Minimum wage rising: What next?

Editorial Board

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Minimum wage in the United States was an effort to assist people in the Great Depression, but many people today fear that it has risen so high the Depression has a chance to start again.

With California leading the way for a $15 minimum wage, it creates a major cause of concern for us as students. We strive for a better job and to succeed financially by attending college, yet those without a degree will be making nearly double the amount of their first summer job.

It’s not just the concern of students driving the opposition and raising questions, people will soon recognize that prices for basic commodities will need to rise. As we offer gas station employees $15 an hour, the price of gas rises as a consequence.

This also creates a major strain on employers who had trouble meeting the $10 minimum wage created three years ago. With a steady rise in employee’s pay, businesses have to make sacrifices to survive. This comes down to a choice between increased prices or a cut in staff.

For the people who desperately need that kind of revenue because they are attempting to feed their children or get a degree, a minimum wage hike seems reasonable. Unfortunately, the U.S. cannot rely on everyone’s individual circumstances to decide minimum wage.

It might be nice in theory to increase the minimum wage, and for people who only work in California, it is. For the people who live here and have to adhere to a higher cost of living in a more competitive job market, it could be a nightmare.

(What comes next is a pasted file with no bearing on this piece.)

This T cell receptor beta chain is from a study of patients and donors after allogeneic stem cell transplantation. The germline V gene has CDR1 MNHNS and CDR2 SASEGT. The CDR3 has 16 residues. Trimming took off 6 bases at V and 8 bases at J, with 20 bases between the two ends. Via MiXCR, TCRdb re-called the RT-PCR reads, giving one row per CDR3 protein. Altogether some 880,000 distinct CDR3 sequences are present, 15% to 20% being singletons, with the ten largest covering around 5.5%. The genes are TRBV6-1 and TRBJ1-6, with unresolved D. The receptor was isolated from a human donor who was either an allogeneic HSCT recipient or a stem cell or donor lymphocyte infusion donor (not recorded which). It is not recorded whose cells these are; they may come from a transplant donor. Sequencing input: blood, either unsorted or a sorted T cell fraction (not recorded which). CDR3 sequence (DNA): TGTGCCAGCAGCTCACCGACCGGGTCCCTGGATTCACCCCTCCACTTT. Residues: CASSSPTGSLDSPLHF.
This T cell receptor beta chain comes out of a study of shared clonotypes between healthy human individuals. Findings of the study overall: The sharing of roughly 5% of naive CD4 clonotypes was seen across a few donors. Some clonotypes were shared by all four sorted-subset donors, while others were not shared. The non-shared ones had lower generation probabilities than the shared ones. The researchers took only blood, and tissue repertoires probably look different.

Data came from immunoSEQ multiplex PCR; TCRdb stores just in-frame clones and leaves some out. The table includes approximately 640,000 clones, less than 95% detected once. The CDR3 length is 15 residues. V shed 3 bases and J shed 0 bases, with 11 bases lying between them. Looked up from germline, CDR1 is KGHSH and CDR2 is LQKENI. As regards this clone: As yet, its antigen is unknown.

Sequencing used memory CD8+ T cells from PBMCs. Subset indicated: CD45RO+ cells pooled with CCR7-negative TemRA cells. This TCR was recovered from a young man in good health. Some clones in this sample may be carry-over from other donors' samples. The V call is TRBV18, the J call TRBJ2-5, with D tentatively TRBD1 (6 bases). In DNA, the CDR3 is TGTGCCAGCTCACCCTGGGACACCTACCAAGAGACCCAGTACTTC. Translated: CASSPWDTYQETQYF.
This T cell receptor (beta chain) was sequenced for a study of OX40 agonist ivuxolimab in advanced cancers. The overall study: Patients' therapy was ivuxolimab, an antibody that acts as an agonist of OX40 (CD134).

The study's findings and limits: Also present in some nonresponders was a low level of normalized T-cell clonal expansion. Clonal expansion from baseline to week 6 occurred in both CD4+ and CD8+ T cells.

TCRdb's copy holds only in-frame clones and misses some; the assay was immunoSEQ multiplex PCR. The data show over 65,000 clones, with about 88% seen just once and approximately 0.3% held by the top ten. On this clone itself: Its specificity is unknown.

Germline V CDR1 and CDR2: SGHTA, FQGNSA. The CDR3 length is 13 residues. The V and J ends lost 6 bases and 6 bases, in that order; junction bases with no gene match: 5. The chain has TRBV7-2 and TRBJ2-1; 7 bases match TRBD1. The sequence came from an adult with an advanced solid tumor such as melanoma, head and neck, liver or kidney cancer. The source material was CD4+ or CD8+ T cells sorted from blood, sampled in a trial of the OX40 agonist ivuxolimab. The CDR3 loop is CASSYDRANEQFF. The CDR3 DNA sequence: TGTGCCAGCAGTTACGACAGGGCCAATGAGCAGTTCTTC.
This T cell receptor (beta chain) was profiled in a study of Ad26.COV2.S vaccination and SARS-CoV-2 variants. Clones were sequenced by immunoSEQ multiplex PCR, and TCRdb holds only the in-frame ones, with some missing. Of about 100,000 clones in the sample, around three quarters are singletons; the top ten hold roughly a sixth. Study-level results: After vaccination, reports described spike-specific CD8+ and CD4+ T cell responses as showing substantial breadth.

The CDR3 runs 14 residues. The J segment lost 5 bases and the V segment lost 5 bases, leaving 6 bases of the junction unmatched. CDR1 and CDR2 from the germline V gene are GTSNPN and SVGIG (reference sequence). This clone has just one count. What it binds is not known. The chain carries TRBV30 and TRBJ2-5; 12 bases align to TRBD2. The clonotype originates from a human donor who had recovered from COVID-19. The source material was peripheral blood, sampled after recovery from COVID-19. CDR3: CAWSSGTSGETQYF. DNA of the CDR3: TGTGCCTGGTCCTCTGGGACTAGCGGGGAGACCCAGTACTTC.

With California offering a higher minimum wage, plenty of people will realize that they can make a lot more money by just making a commute. Once people start crossing the state line to earn an extra few dollars an hour, it’ll be harder than ever to find a job.

Increasing the minimum wage will not help everyone, or even the people it’s intended to help. The estimated $15 an hour to keep up with the cost of living is just not reasonable and not necessary.

There’s no one in the world who doesn’t want to make more money for doing the same amount of work, but the hike in minimum wage takes it to an extreme. It might be gradual since the policy doesn’t come into effect until 2022, but it is still a $5 jump in only six years.

It is impossible to know how much of an effect the increase in minimum wage will have on the economic situation of California, but it will increase the cost of living. A larger paycheck is great, until rent, food and gas are consuming all of it.


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